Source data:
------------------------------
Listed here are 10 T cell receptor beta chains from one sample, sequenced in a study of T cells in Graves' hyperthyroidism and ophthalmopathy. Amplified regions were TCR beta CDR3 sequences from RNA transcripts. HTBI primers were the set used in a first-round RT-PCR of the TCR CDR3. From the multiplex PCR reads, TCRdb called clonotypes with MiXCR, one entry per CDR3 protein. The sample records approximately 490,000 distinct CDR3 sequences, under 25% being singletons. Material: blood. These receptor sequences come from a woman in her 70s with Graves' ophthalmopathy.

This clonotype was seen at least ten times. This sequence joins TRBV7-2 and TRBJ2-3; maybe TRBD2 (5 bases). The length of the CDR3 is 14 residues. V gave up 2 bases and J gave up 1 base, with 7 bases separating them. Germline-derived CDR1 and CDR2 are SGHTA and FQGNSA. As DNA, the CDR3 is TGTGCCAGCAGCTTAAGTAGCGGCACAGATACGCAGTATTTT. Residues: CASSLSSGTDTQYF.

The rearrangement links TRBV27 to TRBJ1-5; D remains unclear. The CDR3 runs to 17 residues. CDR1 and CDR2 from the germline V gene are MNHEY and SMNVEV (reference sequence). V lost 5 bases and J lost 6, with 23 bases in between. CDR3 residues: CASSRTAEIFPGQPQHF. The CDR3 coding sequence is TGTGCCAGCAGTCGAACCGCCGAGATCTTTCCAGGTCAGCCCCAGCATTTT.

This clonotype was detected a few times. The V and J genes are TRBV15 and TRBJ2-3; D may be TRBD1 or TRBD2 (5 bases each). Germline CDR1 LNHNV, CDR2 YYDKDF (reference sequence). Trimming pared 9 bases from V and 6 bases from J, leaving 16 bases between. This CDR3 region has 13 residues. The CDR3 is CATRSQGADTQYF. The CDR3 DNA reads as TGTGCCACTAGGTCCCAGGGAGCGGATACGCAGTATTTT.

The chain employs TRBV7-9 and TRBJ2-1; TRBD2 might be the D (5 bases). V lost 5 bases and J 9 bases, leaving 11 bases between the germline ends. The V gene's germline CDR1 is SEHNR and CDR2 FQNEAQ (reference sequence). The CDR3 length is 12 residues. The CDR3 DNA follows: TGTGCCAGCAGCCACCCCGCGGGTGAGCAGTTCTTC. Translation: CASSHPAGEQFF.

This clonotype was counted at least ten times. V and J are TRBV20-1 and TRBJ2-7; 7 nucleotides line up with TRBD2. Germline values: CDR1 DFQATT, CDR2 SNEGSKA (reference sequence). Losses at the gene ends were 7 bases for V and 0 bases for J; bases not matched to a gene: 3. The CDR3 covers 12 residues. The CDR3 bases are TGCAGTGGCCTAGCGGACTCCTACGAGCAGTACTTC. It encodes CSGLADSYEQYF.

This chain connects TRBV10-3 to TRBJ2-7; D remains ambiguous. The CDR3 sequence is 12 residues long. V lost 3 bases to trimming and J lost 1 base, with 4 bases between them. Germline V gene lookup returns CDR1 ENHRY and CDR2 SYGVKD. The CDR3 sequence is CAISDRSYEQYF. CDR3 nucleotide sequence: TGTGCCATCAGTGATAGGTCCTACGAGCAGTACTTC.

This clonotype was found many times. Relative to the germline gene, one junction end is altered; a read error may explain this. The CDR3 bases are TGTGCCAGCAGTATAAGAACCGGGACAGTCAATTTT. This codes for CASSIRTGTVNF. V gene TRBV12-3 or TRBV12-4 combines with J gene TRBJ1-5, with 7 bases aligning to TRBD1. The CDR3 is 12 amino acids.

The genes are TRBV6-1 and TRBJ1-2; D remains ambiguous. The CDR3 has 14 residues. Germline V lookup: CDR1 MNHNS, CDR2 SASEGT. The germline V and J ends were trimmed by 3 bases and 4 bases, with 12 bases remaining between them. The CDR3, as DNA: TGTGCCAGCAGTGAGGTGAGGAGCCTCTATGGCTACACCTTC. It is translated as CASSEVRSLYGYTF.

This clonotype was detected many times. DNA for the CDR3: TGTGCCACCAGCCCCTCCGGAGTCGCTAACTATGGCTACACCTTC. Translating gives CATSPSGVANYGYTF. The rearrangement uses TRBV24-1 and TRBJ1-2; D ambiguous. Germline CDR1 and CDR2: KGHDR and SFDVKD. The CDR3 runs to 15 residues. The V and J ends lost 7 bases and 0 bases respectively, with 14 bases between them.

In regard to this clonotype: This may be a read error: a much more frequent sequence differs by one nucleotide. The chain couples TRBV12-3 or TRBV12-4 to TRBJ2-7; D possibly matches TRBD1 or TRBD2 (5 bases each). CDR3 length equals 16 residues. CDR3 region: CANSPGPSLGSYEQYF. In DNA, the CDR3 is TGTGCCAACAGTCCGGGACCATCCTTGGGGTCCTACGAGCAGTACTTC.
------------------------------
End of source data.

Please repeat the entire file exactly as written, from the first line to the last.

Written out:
Listed here are 10 T cell receptor beta chains from one sample, sequenced in a study of T cells in Graves' hyperthyroidism and ophthalmopathy. Amplified regions were TCR beta CDR3 sequences from RNA transcripts. HTBI primers were the set used in a first-round RT-PCR of the TCR CDR3. From the multiplex PCR reads, TCRdb called clonotypes with MiXCR, one entry per CDR3 protein. The sample records approximately 490,000 distinct CDR3 sequences, under 25% being singletons. Material: blood. These receptor sequences come from a woman in her 70s with Graves' ophthalmopathy.

This clonotype was seen at least ten times. This sequence joins TRBV7-2 and TRBJ2-3; maybe TRBD2 (5 bases). The length of the CDR3 is 14 residues. V gave up 2 bases and J gave up 1 base, with 7 bases separating them. Germline-derived CDR1 and CDR2 are SGHTA and FQGNSA. As DNA, the CDR3 is TGTGCCAGCAGCTTAAGTAGCGGCACAGATACGCAGTATTTT. Residues: CASSLSSGTDTQYF.

The rearrangement links TRBV27 to TRBJ1-5; D remains unclear. The CDR3 runs to 17 residues. CDR1 and CDR2 from the germline V gene are MNHEY and SMNVEV (reference sequence). V lost 5 bases and J lost 6, with 23 bases in between. CDR3 residues: CASSRTAEIFPGQPQHF. The CDR3 coding sequence is TGTGCCAGCAGTCGAACCGCCGAGATCTTTCCAGGTCAGCCCCAGCATTTT.

This clonotype was detected a few times. The V and J genes are TRBV15 and TRBJ2-3; D may be TRBD1 or TRBD2 (5 bases each). Germline CDR1 LNHNV, CDR2 YYDKDF (reference sequence). Trimming pared 9 bases from V and 6 bases from J, leaving 16 bases between. This CDR3 region has 13 residues. The CDR3 is CATRSQGADTQYF. The CDR3 DNA reads as TGTGCCACTAGGTCCCAGGGAGCGGATACGCAGTATTTT.

The chain employs TRBV7-9 and TRBJ2-1; TRBD2 might be the D (5 bases). V lost 5 bases and J 9 bases, leaving 11 bases between the germline ends. The V gene's germline CDR1 is SEHNR and CDR2 FQNEAQ (reference sequence). The CDR3 length is 12 residues. The CDR3 DNA follows: TGTGCCAGCAGCCACCCCGCGGGTGAGCAGTTCTTC. Translation: CASSHPAGEQFF.

This clonotype was counted at least ten times. V and J are TRBV20-1 and TRBJ2-7; 7 nucleotides line up with TRBD2. Germline values: CDR1 DFQATT, CDR2 SNEGSKA (reference sequence). Losses at the gene ends were 7 bases for V and 0 bases for J; bases not matched to a gene: 3. The CDR3 covers 12 residues. The CDR3 bases are TGCAGTGGCCTAGCGGACTCCTACGAGCAGTACTTC. It encodes CSGLADSYEQYF.

This chain connects TRBV10-3 to TRBJ2-7; D remains ambiguous. The CDR3 sequence is 12 residues long. V lost 3 bases to trimming and J lost 1 base, with 4 bases between them. Germline V gene lookup returns CDR1 ENHRY and CDR2 SYGVKD. The CDR3 sequence is CAISDRSYEQYF. CDR3 nucleotide sequence: TGTGCCATCAGTGATAGGTCCTACGAGCAGTACTTC.

This clonotype was found many times. Relative to the germline gene, one junction end is altered; a read error may explain this. The CDR3 bases are TGTGCCAGCAGTATAAGAACCGGGACAGTCAATTTT. This codes for CASSIRTGTVNF. V gene TRBV12-3 or TRBV12-4 combines with J gene TRBJ1-5, with 7 bases aligning to TRBD1. The CDR3 is 12 amino acids.

The genes are TRBV6-1 and TRBJ1-2; D remains ambiguous. The CDR3 has 14 residues. Germline V lookup: CDR1 MNHNS, CDR2 SASEGT. The germline V and J ends were trimmed by 3 bases and 4 bases, with 12 bases remaining between them. The CDR3, as DNA: TGTGCCAGCAGTGAGGTGAGGAGCCTCTATGGCTACACCTTC. It is translated as CASSEVRSLYGYTF.

This clonotype was detected many times. DNA for the CDR3: TGTGCCACCAGCCCCTCCGGAGTCGCTAACTATGGCTACACCTTC. Translating gives CATSPSGVANYGYTF. The rearrangement uses TRBV24-1 and TRBJ1-2; D ambiguous. Germline CDR1 and CDR2: KGHDR and SFDVKD. The CDR3 runs to 15 residues. The V and J ends lost 7 bases and 0 bases respectively, with 14 bases between them.

In regard to this clonotype: This may be a read error: a much more frequent sequence differs by one nucleotide. The chain couples TRBV12-3 or TRBV12-4 to TRBJ2-7; D possibly matches TRBD1 or TRBD2 (5 bases each). CDR3 length equals 16 residues. CDR3 region: CANSPGPSLGSYEQYF. In DNA, the CDR3 is TGTGCCAACAGTCCGGGACCATCCTTGGGGTCCTACGAGCAGTACTTC.